Generally, Thanksgiving is an American holiday uniquely celebrated by Americans. You might be thinking, “well, obviously,” but I cannot count the times I’ve been asked, “How do you celebrate Thanksgiving in Lebanon?” or “Do you have a Thanksgiving break in Austria?” They don’t celebrate Thanksgiving in Lebanon, and there is no Thanksgiving break in Austria because Austrians also don’t celebrate the holiday. Anyway, it’s one of my favorite holidays, and I was sad I was going to miss it this year.
My favorite part of Thanksgiving is how friends and family all get together and eat lots of delicious food while taking a day to appreciate and be thankful for what they have. I also like to scroll through Facebook and Instagram on Thanksgiving Day to see all the love and happiness being spread around; people always post pictures of their families and friends and write kind and thoughtful words. It’s one of the many ways social media can actually be a great thing.
Since I’m here in Austria with my boyfriend, I was planning on going out for a nice dinner on Thanksgiving, or maybe even not doing anything special at all. Then, a few days before Thanksgiving, I got invited to a Thanksgiving dinner hosted by my American friends here in Graz! It was a potluck Thanksgiving where everyone brought a dish, and one of my friends even volunteered to cook the main entree (turkey, stuffing, cranberry sauce, etc.). I was so excited that I wouldn’t have to miss out on Thanksgiving this year!
So fast forward a few days, it was Thanksgiving Day. Thursday is actually my busiest day of the week because I have class from 10-6:30 pm. Not only did I have class on Thanksgiving, but I also had two midterm exams and two essays due. Needless to say, I woke up that morning exhausted and dreading the long day ahead. I wished I could spend the entire day cooking and preparing for the dinner, but instead, I had to spend the entire day in class. The only breaks I had were a couple hours to get lunch and study for my exam, and then a couple hours to run home and throw something together to bring to the dinner.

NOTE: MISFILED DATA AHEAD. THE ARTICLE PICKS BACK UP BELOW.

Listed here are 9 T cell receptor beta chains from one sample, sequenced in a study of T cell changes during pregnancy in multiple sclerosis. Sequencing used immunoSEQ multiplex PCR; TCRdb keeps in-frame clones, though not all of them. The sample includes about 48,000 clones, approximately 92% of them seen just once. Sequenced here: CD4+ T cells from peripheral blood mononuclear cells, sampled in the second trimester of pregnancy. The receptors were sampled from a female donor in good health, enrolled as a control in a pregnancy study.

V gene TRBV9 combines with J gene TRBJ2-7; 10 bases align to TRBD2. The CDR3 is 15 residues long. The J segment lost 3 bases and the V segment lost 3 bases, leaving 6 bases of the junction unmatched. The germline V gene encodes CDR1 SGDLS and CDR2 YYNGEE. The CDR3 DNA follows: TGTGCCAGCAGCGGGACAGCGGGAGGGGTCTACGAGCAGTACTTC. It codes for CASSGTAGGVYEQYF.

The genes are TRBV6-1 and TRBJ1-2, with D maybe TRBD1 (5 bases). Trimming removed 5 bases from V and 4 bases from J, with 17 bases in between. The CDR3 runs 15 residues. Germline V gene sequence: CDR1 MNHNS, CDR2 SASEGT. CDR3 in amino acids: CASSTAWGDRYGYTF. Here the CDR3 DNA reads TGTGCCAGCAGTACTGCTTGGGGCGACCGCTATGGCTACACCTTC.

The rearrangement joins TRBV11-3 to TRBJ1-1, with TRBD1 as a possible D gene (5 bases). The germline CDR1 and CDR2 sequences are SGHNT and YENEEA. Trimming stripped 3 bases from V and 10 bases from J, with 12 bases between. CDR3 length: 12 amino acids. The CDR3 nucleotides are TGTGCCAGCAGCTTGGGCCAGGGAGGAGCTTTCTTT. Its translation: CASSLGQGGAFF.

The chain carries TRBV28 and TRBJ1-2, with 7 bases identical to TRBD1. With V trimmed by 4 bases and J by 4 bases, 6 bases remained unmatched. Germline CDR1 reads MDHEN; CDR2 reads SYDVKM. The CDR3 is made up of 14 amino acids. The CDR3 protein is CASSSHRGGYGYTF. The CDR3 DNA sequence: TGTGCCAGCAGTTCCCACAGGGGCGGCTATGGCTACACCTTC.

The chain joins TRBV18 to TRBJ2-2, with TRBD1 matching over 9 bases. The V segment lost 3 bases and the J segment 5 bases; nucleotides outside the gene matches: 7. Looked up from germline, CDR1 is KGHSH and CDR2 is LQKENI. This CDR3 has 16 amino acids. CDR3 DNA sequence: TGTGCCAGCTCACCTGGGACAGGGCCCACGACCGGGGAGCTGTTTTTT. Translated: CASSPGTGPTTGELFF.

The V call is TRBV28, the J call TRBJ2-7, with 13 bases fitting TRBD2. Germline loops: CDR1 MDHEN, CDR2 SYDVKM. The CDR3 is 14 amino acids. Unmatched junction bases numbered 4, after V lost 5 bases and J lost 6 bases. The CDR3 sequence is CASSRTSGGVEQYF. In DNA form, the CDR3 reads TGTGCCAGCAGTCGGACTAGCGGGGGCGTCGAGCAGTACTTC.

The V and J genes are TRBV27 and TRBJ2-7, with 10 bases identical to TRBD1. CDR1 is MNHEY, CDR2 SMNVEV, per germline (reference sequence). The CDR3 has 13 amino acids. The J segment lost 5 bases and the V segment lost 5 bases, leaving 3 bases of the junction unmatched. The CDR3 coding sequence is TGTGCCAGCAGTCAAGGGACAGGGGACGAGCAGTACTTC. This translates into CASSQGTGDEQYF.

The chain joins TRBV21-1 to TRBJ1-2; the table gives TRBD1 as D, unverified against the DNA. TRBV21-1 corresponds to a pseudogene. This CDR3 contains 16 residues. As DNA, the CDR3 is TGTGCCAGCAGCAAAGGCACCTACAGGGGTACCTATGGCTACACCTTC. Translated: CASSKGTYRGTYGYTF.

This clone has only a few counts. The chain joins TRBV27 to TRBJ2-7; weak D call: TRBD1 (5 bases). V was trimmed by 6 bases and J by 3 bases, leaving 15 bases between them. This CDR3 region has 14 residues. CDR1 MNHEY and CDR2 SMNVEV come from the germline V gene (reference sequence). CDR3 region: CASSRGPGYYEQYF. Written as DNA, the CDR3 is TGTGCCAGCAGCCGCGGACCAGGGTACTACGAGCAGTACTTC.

My first class was from 10-11:30, and it was pretty laid back. I turned in my essay, and the rest of the time flew by quickly. At some point, I started talking to one of my fellow classmates sitting next to me. We have a couple classes together this semester, so I knew who she was and a little bit about her, but I had never really talked to her extensively. All I knew was she was American, but she was now married to an Austrian and living in the countryside near Graz with her two kids.
“It’s Thanksgiving!” I told her. She laughed and we talked about the holiday for a while. She told me how she usually celebrates the holiday with a couple of American friends in the area, and I started asking more and more questions. I think what sparked my interest the most was how nonchalantly she said things like “when I was living in India.”
I kept asking questions between class activities and discussions, until the class was finally over. We went our separate ways, and I set out to look for a place to get some food and study for my exam at 1:30. I only had a couple of hours, so I was running around looking for somewhere to go when I ran into my fellow classmate once again. She was looking for a place to sit down, eat, and study for the exam we both had at 5 that evening, so we ended up siting down at a restaurant near campus.
It didn’t take long for me to pick up where I was on the questions, trying to connect the dots of the stories she had told me. I asked things like “How old were you when you immigrated?” and “When did you move across the country?” After we ordered some schnitzel she saw that I was interested and asked “so, you wanna hear my story then?” I replied that I would love to.
I won’t get into the details, but I learned so much from this woman in such a short period of time. Her story was filled with such amazing experiences, but also with terrible hardships. I found myself living vicariously through her story at some parts, and with tears in my eyes at others.